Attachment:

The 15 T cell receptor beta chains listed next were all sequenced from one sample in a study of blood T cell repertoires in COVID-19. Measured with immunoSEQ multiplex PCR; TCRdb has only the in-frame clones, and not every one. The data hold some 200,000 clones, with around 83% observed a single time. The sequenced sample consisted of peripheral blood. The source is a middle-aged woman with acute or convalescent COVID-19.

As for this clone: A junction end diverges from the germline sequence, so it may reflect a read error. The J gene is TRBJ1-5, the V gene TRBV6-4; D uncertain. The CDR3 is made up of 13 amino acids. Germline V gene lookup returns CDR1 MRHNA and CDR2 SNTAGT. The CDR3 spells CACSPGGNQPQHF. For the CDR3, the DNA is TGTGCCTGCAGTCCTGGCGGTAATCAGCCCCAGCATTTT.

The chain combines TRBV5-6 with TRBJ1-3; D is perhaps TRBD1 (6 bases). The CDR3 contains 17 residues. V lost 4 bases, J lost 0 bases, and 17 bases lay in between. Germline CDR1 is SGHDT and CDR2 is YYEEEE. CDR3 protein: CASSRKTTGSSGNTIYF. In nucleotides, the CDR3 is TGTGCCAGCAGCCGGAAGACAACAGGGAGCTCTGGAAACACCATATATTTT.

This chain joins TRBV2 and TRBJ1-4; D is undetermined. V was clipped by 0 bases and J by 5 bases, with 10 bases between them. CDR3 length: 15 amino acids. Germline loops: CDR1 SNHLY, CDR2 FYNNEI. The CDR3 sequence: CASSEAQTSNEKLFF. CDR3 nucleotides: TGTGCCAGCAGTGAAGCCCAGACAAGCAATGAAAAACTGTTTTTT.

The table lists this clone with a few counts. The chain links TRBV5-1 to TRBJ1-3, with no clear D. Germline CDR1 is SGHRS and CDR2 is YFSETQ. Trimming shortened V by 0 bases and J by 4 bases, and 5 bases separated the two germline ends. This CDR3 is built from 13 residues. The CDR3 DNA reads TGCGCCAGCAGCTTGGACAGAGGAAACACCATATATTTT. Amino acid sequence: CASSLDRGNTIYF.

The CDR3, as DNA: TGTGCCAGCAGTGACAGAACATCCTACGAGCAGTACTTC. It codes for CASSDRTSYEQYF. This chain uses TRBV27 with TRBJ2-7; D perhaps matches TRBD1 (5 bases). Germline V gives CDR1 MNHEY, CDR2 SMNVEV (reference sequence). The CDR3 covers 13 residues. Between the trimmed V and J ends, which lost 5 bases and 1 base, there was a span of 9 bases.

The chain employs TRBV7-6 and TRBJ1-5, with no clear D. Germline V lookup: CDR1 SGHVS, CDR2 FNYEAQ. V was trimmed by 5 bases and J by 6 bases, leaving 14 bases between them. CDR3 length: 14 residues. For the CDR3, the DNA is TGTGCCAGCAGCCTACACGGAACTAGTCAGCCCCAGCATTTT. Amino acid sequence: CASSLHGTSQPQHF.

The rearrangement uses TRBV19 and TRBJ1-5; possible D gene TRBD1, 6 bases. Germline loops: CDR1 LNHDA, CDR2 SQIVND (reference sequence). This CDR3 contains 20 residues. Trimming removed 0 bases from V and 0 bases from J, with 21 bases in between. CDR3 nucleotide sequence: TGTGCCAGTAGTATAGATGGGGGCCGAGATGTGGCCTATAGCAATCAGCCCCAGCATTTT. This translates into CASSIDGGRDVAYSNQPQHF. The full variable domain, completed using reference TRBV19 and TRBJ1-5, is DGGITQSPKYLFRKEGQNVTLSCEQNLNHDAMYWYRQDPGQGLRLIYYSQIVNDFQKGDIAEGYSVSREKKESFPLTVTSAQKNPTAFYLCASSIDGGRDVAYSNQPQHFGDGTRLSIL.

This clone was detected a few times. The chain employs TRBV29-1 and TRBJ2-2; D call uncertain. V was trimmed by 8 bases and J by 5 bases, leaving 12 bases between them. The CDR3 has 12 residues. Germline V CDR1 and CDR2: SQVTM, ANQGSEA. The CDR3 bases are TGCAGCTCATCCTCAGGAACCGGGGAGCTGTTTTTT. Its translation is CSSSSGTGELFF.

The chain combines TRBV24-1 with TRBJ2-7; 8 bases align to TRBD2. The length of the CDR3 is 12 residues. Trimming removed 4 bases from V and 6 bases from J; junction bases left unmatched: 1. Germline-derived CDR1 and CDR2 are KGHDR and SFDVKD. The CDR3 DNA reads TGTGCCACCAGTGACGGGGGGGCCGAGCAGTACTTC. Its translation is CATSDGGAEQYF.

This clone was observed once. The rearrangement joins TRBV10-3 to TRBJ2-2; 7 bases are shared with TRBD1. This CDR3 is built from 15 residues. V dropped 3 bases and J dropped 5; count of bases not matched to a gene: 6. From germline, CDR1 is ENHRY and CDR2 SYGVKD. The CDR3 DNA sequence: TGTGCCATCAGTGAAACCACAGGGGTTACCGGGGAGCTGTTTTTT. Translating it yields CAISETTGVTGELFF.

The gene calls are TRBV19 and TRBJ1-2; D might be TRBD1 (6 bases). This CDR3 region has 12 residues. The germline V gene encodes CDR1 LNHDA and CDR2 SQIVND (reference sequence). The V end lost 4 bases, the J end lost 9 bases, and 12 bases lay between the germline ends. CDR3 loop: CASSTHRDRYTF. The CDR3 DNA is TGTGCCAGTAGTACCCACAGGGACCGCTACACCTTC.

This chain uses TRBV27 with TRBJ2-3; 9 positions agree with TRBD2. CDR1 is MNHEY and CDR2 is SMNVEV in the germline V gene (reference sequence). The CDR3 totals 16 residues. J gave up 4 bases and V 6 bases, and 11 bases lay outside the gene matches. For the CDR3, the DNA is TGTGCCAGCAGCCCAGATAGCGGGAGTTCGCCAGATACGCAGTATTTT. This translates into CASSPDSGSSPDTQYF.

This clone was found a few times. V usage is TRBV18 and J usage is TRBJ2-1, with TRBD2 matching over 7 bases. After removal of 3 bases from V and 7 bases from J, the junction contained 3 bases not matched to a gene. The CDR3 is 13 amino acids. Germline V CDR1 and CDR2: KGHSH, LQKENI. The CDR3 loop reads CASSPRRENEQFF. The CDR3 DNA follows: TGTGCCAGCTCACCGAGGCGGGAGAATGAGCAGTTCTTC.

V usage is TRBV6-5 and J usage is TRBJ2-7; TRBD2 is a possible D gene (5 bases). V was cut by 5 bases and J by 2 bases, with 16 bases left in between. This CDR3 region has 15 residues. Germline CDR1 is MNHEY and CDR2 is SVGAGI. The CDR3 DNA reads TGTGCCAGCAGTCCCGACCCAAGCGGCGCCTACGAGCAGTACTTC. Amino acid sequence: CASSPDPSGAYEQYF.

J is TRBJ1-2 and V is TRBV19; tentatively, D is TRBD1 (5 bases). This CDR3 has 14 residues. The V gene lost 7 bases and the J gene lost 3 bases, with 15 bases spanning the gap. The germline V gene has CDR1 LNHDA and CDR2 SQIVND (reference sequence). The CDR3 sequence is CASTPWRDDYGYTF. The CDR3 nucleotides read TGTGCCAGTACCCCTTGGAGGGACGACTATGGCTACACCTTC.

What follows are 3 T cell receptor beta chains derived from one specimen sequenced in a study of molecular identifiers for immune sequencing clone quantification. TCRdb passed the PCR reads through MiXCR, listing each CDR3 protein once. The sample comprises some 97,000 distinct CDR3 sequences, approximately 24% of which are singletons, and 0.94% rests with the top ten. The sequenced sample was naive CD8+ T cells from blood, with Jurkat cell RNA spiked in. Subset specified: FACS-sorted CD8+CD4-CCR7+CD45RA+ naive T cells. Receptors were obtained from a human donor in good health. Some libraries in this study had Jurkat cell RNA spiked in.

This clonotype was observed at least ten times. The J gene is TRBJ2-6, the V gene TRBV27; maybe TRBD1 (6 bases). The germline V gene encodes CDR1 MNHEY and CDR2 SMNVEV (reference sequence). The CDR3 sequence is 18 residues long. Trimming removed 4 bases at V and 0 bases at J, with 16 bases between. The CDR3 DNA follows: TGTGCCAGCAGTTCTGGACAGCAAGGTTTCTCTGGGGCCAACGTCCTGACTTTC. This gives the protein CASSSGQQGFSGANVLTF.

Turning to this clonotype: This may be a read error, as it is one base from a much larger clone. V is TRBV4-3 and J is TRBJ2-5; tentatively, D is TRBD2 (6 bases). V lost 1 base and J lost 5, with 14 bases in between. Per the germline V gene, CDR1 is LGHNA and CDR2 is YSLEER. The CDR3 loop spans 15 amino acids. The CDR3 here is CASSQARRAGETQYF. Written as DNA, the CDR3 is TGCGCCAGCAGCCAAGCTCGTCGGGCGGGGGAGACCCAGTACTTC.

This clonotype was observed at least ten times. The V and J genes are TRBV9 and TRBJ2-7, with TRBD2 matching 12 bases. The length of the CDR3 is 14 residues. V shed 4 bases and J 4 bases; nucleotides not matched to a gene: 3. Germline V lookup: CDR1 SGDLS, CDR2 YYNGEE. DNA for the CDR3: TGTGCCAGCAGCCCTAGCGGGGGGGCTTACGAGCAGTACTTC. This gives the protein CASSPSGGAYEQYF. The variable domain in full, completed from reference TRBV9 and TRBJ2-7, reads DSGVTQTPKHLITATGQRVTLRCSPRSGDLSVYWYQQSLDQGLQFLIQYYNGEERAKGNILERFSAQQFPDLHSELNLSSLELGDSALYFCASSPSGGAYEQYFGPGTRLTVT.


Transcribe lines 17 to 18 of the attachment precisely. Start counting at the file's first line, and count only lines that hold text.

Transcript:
What follows are 3 T cell receptor beta chains derived from one specimen sequenced in a study of molecular identifiers for immune sequencing clone quantification. TCRdb passed the PCR reads through MiXCR, listing each CDR3 protein once. The sample comprises some 97,000 distinct CDR3 sequences, approximately 24% of which are singletons, and 0.94% rests with the top ten. The sequenced sample was naive CD8+ T cells from blood, with Jurkat cell RNA spiked in. Subset specified: FACS-sorted CD8+CD4-CCR7+CD45RA+ naive T cells. Receptors were obtained from a human donor in good health. Some libraries in this study had Jurkat cell RNA spiked in.

This clonotype was observed at least ten times. The J gene is TRBJ2-6, the V gene TRBV27; maybe TRBD1 (6 bases). The germline V gene encodes CDR1 MNHEY and CDR2 SMNVEV (reference sequence). The CDR3 sequence is 18 residues long. Trimming removed 4 bases at V and 0 bases at J, with 16 bases between. The CDR3 DNA follows: TGTGCCAGCAGTTCTGGACAGCAAGGTTTCTCTGGGGCCAACGTCCTGACTTTC. This gives the protein CASSSGQQGFSGANVLTF.